Monday, May 12, 2014
Preparing for an interview
I recently participated in a panel discussion at my Alma Mater to talk about life in the fashion industry. A student mentioned she had an upcoming interview. She asked me how she could stand out as a candidate. My answer: research. You’ve heard it from me before, but it is worth repeating. Research, research, research.
First, what do you know about the company vs what do you think you know about the company? Many interviewees assume they know about a company from what they see in stores and also from what they heard from friends. What you see and hear is usually about the present and past. What this doesn’t tell you is where the company wants to go. How can you find out this information? Read recent articles about the company. If you can’t find any articles, 10k filings or earning reports are great sources of information. While they may be somewhat boring at times, the read and preparation is often worth it. An interviewee who says “I read in your 10k filing that you are planning to expand your women’s business. Your women’s line is high quality with great colors, but I think increasing the assortment to include sweaters and knits could really capture additional market share in the women’s space.” will stand apart from many candidates who will say “your women’s line looks great. I love the dress collection from this season.” Having the knowledge is important, but as you can see from the above statements, you also need to use your critical thinking skills to help you stand apart.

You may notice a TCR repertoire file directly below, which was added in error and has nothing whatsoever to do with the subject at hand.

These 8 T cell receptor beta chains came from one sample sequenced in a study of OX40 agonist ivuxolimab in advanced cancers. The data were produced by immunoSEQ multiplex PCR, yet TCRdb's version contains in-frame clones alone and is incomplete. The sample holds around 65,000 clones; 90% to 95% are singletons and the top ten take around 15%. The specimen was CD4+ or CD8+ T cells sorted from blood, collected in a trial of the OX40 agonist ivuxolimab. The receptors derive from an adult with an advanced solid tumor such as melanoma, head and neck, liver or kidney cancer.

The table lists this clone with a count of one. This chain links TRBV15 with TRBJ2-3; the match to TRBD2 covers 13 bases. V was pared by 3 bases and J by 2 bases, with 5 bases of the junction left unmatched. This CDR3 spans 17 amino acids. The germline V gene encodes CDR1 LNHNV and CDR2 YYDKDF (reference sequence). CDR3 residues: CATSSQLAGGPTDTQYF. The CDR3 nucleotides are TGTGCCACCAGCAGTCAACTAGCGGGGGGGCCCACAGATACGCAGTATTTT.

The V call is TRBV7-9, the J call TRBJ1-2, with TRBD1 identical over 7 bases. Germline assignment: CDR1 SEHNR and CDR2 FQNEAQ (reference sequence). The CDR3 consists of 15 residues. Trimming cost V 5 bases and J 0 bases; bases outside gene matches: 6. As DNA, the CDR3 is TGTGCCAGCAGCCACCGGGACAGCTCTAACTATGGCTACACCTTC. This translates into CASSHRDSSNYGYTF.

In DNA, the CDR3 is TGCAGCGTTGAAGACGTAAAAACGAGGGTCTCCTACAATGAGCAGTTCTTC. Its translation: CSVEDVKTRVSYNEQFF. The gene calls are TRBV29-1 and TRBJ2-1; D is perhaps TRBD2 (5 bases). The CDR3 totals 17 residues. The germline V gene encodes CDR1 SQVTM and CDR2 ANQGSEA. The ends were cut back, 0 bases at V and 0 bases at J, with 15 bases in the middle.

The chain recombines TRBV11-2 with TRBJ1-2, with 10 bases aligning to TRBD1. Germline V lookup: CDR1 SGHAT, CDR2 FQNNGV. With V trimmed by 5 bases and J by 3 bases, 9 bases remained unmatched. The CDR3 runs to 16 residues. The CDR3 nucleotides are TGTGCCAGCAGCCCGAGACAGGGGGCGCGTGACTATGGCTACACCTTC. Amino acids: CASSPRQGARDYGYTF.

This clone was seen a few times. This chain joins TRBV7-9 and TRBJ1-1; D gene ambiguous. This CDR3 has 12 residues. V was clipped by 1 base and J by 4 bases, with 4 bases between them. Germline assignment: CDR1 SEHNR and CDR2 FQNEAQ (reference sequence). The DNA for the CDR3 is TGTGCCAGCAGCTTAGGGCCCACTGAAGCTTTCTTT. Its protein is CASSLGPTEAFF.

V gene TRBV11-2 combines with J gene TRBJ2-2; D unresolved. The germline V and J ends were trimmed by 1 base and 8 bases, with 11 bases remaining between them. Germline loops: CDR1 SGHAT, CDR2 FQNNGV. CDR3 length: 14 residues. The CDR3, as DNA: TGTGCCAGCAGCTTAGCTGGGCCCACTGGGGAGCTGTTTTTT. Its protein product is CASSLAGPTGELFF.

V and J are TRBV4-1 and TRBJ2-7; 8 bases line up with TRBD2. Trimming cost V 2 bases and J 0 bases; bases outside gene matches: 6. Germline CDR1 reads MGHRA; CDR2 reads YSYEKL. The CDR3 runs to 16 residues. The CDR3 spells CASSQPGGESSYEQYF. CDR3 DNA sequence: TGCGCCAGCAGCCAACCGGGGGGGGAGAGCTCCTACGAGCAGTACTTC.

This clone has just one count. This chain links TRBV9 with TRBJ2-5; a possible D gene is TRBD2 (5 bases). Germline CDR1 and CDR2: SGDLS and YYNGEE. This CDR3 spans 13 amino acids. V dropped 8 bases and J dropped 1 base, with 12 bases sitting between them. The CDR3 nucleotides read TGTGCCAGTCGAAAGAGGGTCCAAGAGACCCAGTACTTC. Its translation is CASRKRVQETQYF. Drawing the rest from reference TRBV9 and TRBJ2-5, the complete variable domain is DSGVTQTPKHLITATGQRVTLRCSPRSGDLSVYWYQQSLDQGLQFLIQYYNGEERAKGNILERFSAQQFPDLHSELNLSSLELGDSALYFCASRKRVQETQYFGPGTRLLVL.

Secondly, who are you interviewing with? Don’t be shy to ask the recruiter for a list of names. Have you Googled them? Have you checked them out on LinkedIn? It is always smart to know who your audience is. With today’s technology, it is easy to find out about people. Not only does it help you to understand how you can direct the conversation, but it can also help you not stick your foot in your mouth about a prior company your interviewer may have worked at in the past.
Believe it or not, hardly any candidates do this level of research. I have had candidates interview for a job in the retail division of the corporate office who ask me how many stores we have. This is one of the easiest things to find out had they cared enough about the interview to do the research. I immediately cross them off the list of potentials. If they don’t take the time to research for the interview, they are not the type of employee I’m looking for.
How can you better prepare for an upcoming interview? What research have you already done? What else can you do to stand out as a candidate?
For more information on career coaching, go to www.katekibler.com